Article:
In accordance with a new bill signed into law earlier this year, Texas students who suffer concussions while participating in athletic events must now have physician clearance before returning to play.
The measure was universally applauded by school officials, parents and The Methodist Hospital in Houston’s Concussion Center.
“Natasha’s Law,” the new legislation, is named after a young Texas soccer player. After suffering repeated concussions on the field, Natasha had to give up the sport along with her dream of playing on the USA Olympic Team.
Experts in the treatment of concussions, Dr. Howard Derman, neurologist, and Dr. Summer Ott, neuropsychologist, serve as the co-directors of the Methodist Concussion Center in Houston and are both team neurologists for the Houston Texans.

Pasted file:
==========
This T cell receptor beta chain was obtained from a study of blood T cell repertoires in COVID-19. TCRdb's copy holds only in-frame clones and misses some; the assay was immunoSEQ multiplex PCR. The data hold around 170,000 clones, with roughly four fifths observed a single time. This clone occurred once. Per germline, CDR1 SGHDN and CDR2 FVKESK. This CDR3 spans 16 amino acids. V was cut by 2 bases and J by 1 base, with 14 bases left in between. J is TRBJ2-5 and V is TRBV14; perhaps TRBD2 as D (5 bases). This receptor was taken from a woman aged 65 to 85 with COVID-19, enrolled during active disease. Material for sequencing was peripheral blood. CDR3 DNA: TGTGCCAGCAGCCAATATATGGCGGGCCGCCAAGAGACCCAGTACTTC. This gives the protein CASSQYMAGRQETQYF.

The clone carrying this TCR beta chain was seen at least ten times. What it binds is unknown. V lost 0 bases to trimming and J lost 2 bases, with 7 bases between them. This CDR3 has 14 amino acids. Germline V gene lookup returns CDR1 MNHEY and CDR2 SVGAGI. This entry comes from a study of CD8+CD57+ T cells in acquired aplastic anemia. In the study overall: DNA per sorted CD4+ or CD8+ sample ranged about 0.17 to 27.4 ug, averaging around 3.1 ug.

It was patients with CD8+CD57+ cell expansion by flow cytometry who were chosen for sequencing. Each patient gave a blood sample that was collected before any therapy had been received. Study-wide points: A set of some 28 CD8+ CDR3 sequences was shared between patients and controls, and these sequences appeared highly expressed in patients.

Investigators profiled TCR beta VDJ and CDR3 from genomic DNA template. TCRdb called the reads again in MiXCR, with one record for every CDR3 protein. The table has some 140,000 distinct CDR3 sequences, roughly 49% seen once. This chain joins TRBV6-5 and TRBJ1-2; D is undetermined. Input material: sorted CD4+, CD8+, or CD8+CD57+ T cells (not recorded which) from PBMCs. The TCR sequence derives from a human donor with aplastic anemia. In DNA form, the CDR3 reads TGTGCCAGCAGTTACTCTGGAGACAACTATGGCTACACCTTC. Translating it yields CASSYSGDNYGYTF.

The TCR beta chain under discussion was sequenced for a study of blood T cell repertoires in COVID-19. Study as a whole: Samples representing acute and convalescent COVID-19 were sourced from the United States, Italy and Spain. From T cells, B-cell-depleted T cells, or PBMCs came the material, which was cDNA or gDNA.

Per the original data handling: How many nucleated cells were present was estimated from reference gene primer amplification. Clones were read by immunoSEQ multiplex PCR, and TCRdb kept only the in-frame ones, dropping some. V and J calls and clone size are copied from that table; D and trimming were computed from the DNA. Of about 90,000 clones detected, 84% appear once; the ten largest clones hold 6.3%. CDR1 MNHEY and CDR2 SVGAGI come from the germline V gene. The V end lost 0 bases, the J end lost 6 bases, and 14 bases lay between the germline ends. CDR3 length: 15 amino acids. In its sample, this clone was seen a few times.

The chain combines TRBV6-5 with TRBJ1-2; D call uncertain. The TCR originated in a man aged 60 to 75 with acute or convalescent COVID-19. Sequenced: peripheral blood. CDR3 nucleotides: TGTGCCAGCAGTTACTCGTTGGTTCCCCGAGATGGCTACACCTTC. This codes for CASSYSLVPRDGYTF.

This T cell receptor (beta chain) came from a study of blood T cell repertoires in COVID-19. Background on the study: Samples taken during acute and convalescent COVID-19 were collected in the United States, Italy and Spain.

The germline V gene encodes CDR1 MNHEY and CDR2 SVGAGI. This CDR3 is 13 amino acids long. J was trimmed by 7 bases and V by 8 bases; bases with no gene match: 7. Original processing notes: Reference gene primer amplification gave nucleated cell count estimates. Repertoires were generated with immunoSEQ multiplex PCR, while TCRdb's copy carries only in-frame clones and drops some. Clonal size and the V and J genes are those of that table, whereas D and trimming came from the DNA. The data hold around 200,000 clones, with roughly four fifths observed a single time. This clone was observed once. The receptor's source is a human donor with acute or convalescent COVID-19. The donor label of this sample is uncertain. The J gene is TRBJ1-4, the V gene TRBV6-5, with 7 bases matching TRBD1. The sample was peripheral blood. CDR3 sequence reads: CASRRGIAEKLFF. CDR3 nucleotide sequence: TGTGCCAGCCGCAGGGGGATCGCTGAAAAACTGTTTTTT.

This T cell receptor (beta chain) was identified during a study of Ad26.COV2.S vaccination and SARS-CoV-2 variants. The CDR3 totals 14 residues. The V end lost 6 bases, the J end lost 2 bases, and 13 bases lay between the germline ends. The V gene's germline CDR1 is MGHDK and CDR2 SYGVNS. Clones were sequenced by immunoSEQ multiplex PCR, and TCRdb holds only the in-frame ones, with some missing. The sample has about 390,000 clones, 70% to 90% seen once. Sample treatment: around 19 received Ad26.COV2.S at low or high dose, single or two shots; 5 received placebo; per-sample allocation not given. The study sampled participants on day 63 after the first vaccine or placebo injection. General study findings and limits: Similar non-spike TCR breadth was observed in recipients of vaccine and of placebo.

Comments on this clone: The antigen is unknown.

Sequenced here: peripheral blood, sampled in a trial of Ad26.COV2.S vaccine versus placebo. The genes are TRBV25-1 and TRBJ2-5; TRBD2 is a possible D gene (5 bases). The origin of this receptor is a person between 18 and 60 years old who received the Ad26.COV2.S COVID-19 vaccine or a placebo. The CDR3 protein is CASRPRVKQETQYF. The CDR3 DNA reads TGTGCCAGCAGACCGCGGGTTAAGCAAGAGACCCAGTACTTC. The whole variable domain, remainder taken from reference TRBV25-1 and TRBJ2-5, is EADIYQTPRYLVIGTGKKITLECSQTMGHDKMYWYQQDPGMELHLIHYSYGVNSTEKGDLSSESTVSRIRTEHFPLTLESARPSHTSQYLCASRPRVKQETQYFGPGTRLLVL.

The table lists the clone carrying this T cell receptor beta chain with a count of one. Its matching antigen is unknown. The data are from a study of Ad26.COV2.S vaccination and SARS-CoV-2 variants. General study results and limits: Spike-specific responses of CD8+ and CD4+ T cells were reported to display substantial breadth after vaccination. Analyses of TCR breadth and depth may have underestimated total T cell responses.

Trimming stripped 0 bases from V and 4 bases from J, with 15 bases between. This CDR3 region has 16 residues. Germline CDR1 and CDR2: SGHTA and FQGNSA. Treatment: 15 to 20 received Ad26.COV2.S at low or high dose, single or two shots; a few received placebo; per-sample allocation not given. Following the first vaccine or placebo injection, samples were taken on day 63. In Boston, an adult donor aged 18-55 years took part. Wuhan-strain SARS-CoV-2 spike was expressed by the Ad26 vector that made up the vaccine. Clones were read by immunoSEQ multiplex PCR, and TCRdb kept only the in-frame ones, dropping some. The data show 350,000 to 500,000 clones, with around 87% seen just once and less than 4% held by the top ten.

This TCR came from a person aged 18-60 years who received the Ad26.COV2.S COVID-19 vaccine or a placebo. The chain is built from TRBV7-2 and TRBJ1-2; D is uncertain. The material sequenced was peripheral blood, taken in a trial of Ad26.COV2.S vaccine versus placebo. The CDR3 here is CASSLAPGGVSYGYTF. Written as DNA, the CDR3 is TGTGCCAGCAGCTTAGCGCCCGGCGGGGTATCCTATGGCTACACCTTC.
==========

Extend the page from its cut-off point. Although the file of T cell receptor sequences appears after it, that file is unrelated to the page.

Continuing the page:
Both men supported “Natasha’s Law”. Dr. Ott testified before state lawmakers saying, “Student athletes should be confident that their safety is important while participating in sports. This law is an effective way to make sure schools take the proper steps to address head injuries so our kids can continue to enjoy sports.” “All of us should be focused on preventing long-term and/or life-altering injuries, so a consistent return-to-play protocol is a must,” Dr. Derman added.
In order to develop return-to-play protocol for students showing signs of a concussion, local school boards are required to delegate licensed health care professionals to serve on oversight teams. Each team must include at least one physician and at least one athletic trainer, advanced practice nurse, neuropsychologist or a physician assistant.
The law requires that an athlete’s parent or guardian sign an acknowledgement form stating that written information about concussions and relevant safety policies was received and read. Also, if a coach, physician, health care professional, or a parent or guardian believes that a student might have suffered a concussion while participating in a sport, then that student will be removed from practice or from a game immediately.